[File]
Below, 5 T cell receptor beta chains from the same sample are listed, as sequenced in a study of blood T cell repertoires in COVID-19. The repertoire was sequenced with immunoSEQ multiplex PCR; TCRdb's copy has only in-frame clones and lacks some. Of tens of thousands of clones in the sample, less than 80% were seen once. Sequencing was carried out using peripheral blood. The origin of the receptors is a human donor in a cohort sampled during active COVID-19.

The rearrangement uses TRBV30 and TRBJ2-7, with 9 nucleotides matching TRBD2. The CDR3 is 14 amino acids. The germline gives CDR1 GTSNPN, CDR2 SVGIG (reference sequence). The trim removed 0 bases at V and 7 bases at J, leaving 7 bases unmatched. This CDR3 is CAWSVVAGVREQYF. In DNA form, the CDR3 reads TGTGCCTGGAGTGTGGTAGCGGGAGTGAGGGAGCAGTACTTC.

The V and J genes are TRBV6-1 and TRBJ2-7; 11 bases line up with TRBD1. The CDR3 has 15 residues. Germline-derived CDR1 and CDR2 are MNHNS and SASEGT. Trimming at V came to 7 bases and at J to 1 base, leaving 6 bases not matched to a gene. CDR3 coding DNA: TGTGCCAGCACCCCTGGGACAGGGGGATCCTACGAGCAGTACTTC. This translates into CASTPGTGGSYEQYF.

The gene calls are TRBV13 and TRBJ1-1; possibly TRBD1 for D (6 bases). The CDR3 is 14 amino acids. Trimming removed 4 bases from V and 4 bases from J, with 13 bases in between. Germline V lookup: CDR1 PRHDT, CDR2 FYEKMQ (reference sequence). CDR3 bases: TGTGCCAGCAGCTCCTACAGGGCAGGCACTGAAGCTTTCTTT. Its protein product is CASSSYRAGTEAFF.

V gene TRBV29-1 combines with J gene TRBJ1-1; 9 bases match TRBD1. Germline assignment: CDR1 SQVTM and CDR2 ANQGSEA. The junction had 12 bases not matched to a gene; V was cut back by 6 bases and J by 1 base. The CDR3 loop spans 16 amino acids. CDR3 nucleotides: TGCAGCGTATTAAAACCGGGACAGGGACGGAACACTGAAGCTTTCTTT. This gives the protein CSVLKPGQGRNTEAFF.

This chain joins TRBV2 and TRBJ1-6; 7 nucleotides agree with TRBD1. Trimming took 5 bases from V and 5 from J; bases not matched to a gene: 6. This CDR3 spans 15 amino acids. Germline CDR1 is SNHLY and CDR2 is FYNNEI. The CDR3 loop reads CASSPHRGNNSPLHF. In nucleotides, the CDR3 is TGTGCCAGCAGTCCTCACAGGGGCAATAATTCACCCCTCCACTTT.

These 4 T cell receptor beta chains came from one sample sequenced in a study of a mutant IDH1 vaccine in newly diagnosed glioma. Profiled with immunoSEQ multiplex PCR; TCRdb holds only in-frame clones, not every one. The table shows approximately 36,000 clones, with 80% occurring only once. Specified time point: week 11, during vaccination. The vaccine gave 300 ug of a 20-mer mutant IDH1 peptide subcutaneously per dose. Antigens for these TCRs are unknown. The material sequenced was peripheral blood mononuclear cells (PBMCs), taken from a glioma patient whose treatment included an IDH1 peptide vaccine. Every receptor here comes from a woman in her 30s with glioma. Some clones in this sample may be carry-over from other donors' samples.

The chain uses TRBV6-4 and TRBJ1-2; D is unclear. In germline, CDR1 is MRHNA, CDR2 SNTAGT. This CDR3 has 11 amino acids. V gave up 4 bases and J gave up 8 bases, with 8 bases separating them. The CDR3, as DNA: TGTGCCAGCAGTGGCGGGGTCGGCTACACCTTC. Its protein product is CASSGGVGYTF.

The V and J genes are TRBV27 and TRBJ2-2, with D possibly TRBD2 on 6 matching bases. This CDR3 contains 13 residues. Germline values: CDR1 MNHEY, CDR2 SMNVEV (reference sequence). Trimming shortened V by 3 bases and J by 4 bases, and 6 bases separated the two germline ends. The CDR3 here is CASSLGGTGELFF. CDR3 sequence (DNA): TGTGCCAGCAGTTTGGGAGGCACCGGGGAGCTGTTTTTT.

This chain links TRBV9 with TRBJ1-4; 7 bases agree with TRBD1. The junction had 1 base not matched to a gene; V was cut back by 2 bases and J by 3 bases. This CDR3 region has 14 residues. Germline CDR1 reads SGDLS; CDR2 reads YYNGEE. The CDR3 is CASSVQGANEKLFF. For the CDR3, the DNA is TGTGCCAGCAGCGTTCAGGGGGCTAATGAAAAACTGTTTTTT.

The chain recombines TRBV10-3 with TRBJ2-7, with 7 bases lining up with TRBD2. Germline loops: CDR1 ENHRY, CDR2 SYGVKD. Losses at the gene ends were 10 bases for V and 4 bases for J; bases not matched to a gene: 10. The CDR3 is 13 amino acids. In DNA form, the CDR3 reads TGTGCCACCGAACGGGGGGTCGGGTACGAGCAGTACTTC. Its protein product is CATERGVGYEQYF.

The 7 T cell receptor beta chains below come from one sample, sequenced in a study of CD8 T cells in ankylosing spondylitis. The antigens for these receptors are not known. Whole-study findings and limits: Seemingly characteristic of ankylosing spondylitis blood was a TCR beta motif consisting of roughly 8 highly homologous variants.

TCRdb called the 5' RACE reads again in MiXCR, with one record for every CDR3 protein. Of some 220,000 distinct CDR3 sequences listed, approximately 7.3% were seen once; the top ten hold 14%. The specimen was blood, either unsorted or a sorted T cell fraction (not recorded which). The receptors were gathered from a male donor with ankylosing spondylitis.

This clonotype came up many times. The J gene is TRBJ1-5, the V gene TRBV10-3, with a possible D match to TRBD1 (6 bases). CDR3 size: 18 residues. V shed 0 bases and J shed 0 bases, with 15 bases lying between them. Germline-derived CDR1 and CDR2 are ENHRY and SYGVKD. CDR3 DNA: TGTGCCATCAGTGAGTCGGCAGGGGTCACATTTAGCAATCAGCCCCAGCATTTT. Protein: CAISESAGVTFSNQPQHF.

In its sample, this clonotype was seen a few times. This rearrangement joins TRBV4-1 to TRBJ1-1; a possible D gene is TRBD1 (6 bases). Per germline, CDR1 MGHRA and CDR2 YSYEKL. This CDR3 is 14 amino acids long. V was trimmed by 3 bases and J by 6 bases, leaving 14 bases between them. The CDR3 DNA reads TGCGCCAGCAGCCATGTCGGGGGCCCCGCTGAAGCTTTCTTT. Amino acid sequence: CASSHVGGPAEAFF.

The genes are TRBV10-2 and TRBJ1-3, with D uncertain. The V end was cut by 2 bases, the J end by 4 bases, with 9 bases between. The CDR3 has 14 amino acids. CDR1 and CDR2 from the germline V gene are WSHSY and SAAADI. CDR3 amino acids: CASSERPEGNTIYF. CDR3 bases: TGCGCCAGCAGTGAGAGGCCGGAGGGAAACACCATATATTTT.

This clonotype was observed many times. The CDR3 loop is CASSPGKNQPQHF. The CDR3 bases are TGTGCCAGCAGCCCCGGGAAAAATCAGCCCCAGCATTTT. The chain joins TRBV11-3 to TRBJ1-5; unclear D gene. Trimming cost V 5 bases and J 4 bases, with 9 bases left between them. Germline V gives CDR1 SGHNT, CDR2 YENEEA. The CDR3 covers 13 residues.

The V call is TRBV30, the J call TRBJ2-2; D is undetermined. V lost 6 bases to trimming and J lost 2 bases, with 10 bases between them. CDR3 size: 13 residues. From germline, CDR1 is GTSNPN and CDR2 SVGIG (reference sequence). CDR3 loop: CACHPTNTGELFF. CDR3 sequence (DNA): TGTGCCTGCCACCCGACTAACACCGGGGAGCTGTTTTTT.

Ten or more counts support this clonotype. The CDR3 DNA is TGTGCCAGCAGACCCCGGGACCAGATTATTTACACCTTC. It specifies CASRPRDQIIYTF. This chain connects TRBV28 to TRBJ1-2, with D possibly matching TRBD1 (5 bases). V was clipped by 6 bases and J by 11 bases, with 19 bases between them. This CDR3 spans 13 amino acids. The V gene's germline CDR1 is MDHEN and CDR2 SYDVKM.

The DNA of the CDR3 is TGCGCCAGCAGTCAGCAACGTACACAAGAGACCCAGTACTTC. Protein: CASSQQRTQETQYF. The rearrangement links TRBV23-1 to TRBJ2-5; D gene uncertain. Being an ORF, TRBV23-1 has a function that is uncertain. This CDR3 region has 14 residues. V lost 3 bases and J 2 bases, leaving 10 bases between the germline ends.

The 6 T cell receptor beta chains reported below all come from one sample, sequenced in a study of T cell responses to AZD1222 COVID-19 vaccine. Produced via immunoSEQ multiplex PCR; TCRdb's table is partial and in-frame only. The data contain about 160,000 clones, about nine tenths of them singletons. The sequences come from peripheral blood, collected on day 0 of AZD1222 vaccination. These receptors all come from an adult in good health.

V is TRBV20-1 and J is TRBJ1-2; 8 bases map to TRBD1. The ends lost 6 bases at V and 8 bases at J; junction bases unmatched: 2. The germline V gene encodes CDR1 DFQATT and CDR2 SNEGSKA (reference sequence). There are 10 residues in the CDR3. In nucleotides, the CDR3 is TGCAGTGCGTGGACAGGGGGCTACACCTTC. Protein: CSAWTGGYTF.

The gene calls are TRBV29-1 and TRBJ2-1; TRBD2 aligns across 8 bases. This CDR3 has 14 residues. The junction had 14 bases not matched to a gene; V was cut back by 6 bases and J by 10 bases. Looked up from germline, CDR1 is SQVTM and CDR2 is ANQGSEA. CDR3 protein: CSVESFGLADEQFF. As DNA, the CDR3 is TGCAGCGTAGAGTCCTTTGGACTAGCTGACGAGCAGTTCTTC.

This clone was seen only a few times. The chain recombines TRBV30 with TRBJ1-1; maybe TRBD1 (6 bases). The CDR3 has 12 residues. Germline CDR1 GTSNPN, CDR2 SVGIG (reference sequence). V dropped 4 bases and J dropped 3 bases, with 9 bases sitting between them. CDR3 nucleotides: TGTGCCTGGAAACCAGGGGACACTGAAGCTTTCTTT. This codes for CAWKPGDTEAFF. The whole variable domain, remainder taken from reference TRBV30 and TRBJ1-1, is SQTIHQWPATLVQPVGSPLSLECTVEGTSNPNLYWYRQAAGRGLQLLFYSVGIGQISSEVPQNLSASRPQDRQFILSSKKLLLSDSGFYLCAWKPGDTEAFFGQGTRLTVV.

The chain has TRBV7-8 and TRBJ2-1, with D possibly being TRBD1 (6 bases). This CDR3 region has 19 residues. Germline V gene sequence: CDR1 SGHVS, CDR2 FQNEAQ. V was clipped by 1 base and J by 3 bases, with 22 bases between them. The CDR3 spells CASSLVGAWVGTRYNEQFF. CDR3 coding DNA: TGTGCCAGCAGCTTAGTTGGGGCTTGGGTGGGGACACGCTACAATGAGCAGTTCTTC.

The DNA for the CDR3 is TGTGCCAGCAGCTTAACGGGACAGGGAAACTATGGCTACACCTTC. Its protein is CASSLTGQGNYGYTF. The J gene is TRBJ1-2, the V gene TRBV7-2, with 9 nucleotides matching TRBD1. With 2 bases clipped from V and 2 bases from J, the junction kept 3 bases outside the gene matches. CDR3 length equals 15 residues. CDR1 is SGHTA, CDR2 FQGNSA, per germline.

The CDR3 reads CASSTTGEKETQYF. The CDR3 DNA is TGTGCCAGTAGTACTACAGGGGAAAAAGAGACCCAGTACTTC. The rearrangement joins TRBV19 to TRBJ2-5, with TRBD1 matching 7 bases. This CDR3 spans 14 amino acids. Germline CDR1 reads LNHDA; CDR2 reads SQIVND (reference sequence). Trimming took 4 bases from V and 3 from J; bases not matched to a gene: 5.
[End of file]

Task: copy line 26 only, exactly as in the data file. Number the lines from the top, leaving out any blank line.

The DNA for the CDR3 is TGTGCCAGCAGCTTAACGGGACAGGGAAACTATGGCTACACCTTC. Its protein is CASSLTGQGNYGYTF. The J gene is TRBJ1-2, the V gene TRBV7-2, with 9 nucleotides matching TRBD1. With 2 bases clipped from V and 2 bases from J, the junction kept 3 bases outside the gene matches. CDR3 length equals 15 residues. CDR1 is SGHTA, CDR2 FQGNSA, per germline.